INTIFADA IS THE name given to the popular uprising of the Palestinian population against the continuation of Israeli occupation of the West Bank and Gaza Strip. There have been two Intifadas, the first, essentially spontaneous and indigenous, began in December 1987 and continued sporadically until the early 1990s. The second Intifada began after the collapse of the Camp David peace talks in September 2000. The Intifada was then under the control of various political parties and the Palestinian Authority and was a conscious military tactic, using the name of a popular precursor.

Many political commentators have attributed the holding of the Madrid peace talks in 2001 and the signing of the Oslo Accords in 1993 as resulting, in part, from the events of the first Intifada and the realization that a democratic Israel, even with the strongest military force in the region, could not continue to control a civilian population of 3 million people against their wishes and their demand for sovereignty and independence.


The first Intifada broke out at the end of 1987 initially in the Gaza Strip. It soon spread to all of the occupied territories. It was the first time in 20 years of Israeli occupation that a geographically coordinated mass civilian uprising against Israeli occupation and the occupation military authorities had taken place. It was characterized by widespread acts of civil disobedience and the use of nonlethal weapons. The throwing of stones and the burning of tires and blocking of roads, followed by Israeli military retaliations and the imposition of curfews on Palestinian villages, became an almost common occurrence during this period. The actions united and coordinated once separate and distinct villages and people. It was an organization primarily of youth and not controlled by the Palestine Liberation Organization or Yassir Arafat. For the first time, it became unsafe for Israelis to travel throughout the West Bank. Former places of Israeli-Palestinian interaction, such as the weekend markets in the Palestinian town of Kalkliyah and the commercial nodes of East Jerusalem, ceased to function as a result of the fear on the part of Israelis.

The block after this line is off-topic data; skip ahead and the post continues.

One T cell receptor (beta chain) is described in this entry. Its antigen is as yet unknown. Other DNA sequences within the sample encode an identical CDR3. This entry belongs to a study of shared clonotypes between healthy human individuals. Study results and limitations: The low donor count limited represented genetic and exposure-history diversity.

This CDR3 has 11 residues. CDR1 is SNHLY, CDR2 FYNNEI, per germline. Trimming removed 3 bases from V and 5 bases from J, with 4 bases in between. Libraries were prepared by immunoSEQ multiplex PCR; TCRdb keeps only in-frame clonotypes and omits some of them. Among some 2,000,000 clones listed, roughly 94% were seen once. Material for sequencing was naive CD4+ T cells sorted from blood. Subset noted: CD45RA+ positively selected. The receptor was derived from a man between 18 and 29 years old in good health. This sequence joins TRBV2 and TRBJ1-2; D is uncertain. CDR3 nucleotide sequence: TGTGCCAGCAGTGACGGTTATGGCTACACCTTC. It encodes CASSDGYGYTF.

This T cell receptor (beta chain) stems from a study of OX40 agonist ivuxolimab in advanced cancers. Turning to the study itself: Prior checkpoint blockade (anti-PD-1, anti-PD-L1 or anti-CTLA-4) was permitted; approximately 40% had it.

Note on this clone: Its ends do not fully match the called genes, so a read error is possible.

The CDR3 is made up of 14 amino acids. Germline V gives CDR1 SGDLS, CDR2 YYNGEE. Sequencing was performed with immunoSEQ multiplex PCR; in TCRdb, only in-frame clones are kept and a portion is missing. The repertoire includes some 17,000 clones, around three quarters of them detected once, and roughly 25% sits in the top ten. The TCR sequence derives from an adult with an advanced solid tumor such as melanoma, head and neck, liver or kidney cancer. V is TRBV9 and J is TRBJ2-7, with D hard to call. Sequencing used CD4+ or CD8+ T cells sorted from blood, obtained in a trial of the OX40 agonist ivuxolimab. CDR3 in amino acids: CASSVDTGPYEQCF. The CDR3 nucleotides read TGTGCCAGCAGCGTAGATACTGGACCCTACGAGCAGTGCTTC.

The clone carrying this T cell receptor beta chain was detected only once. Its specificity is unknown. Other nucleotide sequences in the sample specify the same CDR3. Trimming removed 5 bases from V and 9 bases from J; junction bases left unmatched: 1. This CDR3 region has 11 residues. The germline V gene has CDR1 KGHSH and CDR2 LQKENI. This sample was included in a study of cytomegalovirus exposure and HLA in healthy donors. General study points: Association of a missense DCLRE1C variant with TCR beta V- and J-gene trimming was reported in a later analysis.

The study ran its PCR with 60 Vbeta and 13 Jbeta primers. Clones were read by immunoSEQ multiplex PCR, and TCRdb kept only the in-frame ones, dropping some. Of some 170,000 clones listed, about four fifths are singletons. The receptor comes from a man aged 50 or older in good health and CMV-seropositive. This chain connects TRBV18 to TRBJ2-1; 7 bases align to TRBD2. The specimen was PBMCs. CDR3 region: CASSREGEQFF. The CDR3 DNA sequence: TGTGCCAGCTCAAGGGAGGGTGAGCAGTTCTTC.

The second Intifada broke out following the breakdown of the Camp David Peace Talks in 2000. Each side blamed the other for the failure to reach a final peace agreement. The frustration among the Palestinian population, who had expected, finally, to achieve their independence, became evident through renewed acts of violence against Israel and the Israeli military authorities. Unlike the first Intifada, the second Intifada was not spontaneous. It also was characterized by a shift to the use of lethal weapons, many of which had been accumulated during the 1990s.

As a result of the Oslo Accords, the Palestinians had achieved limited autonomy in parts of the West Bank and Gaza Strip. The influence and direct intervention of the more radical political organization, the Hamas (which was in its infancy during the period of the first Intifada) also resulted in the introduction of suicide bombers in Israeli civilian centers causing significant carnage and death inside Israel itself. The conflict was now carried outside the occupied territories and into once safe districts of Israel itself.

The demand by Israelis for greater security resulted in the election of a hard-line right-wing government under the leadership of Prime Minister Ariel Sharon, who in turn proceeded to use the full might of the Israeli army to retaliate against the Palestinian population, in some cases almost totally destroying the civilian infrastructure that had been established during the post-Oslo period.

The Israeli government argued that it was the responsibility of the Palestinian Authority, under he leadership of Chairman Arafat, to reign in the violence, despite the fact that he had gradually lost control of the more radical elements within the Palestinian population, and especially throughout the Gaza Strip which had become the headquarters of the Hamas movement.

The Israeli government also targeted leading Hamas leaders, most notably Sheikh Ahmed Yassin, for assassination (in 2004) while claiming that they could no longer do business with Arafat and that, in the absence of an alternative Palestinian leader, there was no “partner” for political negotiations. This position was backed up by the George W. Bush administration, bringing about the almost total isolation of Arafat and the suspension of any peace talks between the two sides. With Arafat's death in 2004, newly elected Palestinian leaders brought a fresh approach to negotiations.